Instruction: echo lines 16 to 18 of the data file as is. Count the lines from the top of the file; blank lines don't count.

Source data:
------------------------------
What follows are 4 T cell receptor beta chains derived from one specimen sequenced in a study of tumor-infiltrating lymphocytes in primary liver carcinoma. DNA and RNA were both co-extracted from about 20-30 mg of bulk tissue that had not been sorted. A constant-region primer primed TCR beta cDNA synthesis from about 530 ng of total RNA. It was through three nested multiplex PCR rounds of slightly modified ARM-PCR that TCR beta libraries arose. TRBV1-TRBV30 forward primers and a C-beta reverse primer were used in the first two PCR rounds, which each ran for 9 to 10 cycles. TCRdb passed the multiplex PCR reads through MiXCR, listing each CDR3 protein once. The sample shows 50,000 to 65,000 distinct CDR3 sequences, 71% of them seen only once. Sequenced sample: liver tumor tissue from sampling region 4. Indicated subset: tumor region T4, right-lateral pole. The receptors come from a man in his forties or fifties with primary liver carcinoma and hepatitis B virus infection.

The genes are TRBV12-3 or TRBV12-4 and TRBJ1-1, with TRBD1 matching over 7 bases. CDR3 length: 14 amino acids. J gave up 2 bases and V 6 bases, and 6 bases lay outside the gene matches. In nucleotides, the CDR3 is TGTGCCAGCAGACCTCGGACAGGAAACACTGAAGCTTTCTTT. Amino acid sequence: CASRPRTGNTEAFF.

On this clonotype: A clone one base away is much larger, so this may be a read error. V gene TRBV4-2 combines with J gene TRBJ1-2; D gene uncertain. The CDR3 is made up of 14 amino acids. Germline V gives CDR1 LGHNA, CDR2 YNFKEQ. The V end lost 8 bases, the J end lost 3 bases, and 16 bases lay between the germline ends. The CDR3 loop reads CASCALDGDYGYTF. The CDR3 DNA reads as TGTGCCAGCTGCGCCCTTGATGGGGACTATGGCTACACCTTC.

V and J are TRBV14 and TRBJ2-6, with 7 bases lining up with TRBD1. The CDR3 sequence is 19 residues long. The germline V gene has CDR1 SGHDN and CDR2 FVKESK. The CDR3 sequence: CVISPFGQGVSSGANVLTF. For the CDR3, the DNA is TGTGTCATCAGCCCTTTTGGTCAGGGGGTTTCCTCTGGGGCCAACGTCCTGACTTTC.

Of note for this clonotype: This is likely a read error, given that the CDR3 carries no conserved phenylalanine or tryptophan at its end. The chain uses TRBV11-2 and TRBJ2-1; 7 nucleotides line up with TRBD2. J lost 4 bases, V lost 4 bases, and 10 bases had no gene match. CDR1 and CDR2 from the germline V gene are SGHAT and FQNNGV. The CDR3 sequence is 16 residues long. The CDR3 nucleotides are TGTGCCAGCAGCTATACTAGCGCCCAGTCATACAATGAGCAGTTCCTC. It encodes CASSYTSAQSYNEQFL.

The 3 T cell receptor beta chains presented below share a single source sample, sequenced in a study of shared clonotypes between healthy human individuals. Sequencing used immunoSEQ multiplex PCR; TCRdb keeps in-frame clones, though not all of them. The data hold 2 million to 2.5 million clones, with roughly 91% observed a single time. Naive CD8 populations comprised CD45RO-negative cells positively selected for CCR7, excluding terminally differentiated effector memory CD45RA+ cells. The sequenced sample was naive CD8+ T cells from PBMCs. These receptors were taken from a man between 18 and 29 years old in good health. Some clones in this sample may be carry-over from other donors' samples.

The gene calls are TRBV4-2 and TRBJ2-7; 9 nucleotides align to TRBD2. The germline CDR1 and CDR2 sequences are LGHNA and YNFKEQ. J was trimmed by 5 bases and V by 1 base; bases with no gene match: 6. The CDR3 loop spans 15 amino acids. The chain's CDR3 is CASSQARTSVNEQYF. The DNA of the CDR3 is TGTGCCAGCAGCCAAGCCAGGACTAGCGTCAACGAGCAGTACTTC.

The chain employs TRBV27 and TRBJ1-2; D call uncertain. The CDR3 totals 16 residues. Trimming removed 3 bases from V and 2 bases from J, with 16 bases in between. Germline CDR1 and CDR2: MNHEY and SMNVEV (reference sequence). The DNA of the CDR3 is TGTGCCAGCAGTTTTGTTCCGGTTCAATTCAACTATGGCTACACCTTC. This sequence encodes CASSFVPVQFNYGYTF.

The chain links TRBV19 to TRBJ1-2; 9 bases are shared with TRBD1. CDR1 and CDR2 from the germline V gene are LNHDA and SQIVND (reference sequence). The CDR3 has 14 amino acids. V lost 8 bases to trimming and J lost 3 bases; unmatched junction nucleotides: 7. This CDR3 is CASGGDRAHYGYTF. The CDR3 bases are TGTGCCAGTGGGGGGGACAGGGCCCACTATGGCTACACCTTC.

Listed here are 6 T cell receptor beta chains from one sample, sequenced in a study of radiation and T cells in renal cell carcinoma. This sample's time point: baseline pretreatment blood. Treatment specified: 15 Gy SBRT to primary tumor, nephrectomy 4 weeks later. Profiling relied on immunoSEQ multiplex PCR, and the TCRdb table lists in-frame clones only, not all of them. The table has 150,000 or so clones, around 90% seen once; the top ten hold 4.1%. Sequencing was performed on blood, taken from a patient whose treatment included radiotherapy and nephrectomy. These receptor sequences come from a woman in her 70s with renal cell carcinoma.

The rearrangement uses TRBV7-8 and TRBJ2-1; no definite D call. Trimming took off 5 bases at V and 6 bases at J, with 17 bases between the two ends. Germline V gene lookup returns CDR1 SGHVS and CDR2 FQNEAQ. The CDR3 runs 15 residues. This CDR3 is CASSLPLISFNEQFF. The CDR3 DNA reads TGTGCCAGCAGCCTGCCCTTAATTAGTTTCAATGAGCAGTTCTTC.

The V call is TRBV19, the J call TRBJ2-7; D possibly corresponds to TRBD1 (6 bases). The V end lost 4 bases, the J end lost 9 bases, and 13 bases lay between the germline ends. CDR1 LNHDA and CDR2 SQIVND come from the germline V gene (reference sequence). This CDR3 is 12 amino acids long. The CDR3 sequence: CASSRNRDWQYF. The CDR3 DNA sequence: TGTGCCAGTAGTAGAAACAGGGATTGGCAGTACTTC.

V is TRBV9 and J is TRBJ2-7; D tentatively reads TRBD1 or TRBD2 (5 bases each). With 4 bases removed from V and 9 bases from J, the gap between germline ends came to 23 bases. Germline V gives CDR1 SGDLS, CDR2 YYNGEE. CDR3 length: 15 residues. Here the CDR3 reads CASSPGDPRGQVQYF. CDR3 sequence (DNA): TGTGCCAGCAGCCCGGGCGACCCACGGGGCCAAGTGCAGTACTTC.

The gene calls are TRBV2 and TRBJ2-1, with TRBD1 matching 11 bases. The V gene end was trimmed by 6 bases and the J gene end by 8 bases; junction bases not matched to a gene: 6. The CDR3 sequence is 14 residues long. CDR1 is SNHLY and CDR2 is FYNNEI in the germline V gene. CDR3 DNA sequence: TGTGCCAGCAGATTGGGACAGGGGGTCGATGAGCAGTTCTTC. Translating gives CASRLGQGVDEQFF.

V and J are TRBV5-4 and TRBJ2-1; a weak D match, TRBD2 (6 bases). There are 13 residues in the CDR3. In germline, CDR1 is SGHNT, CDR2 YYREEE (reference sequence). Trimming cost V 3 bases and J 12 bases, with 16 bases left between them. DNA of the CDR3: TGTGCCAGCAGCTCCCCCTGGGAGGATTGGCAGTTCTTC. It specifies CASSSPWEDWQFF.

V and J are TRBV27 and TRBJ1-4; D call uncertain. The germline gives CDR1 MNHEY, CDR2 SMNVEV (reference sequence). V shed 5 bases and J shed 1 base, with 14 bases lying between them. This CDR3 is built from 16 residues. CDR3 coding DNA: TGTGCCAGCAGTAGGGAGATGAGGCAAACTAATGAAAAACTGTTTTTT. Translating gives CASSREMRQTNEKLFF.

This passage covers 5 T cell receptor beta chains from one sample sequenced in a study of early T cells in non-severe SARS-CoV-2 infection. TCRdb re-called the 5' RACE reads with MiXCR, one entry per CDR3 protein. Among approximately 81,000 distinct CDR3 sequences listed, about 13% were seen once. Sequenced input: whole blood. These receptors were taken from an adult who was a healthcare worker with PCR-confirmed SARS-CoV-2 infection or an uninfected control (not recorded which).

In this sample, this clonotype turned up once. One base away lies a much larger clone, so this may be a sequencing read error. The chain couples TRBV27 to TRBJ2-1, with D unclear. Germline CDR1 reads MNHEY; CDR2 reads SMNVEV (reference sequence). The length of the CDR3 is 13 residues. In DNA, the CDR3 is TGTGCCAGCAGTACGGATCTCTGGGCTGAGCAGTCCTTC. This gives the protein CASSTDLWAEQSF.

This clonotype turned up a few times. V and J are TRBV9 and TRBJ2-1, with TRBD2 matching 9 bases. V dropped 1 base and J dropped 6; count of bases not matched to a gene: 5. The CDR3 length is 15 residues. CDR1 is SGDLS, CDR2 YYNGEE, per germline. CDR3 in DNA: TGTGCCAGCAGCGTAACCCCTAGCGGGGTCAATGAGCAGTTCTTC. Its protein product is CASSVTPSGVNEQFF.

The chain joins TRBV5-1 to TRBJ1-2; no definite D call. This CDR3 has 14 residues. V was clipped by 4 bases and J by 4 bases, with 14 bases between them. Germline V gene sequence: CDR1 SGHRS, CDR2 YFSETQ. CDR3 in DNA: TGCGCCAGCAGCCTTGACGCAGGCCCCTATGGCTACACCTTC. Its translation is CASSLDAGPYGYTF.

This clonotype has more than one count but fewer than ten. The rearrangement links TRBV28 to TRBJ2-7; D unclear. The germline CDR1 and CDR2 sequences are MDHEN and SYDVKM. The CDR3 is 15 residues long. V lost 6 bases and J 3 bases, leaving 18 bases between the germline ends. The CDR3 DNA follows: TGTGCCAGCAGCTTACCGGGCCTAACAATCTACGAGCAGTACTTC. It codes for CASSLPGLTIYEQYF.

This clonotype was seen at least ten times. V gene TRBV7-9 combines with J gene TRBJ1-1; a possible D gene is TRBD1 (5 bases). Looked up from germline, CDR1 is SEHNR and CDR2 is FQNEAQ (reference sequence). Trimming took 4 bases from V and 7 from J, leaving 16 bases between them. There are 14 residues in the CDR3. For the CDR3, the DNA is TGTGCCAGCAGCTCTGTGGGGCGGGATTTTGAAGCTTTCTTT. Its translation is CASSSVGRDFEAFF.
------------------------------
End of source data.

V and J are TRBV27 and TRBJ1-4; D call uncertain. The germline gives CDR1 MNHEY, CDR2 SMNVEV (reference sequence). V shed 5 bases and J shed 1 base, with 14 bases lying between them. This CDR3 is built from 16 residues. CDR3 coding DNA: TGTGCCAGCAGTAGGGAGATGAGGCAAACTAATGAAAAACTGTTTTTT. Translating gives CASSREMRQTNEKLFF.

This passage covers 5 T cell receptor beta chains from one sample sequenced in a study of early T cells in non-severe SARS-CoV-2 infection. TCRdb re-called the 5' RACE reads with MiXCR, one entry per CDR3 protein. Among approximately 81,000 distinct CDR3 sequences listed, about 13% were seen once. Sequenced input: whole blood. These receptors were taken from an adult who was a healthcare worker with PCR-confirmed SARS-CoV-2 infection or an uninfected control (not recorded which).

In this sample, this clonotype turned up once. One base away lies a much larger clone, so this may be a sequencing read error. The chain couples TRBV27 to TRBJ2-1, with D unclear. Germline CDR1 reads MNHEY; CDR2 reads SMNVEV (reference sequence). The length of the CDR3 is 13 residues. In DNA, the CDR3 is TGTGCCAGCAGTACGGATCTCTGGGCTGAGCAGTCCTTC. This gives the protein CASSTDLWAEQSF.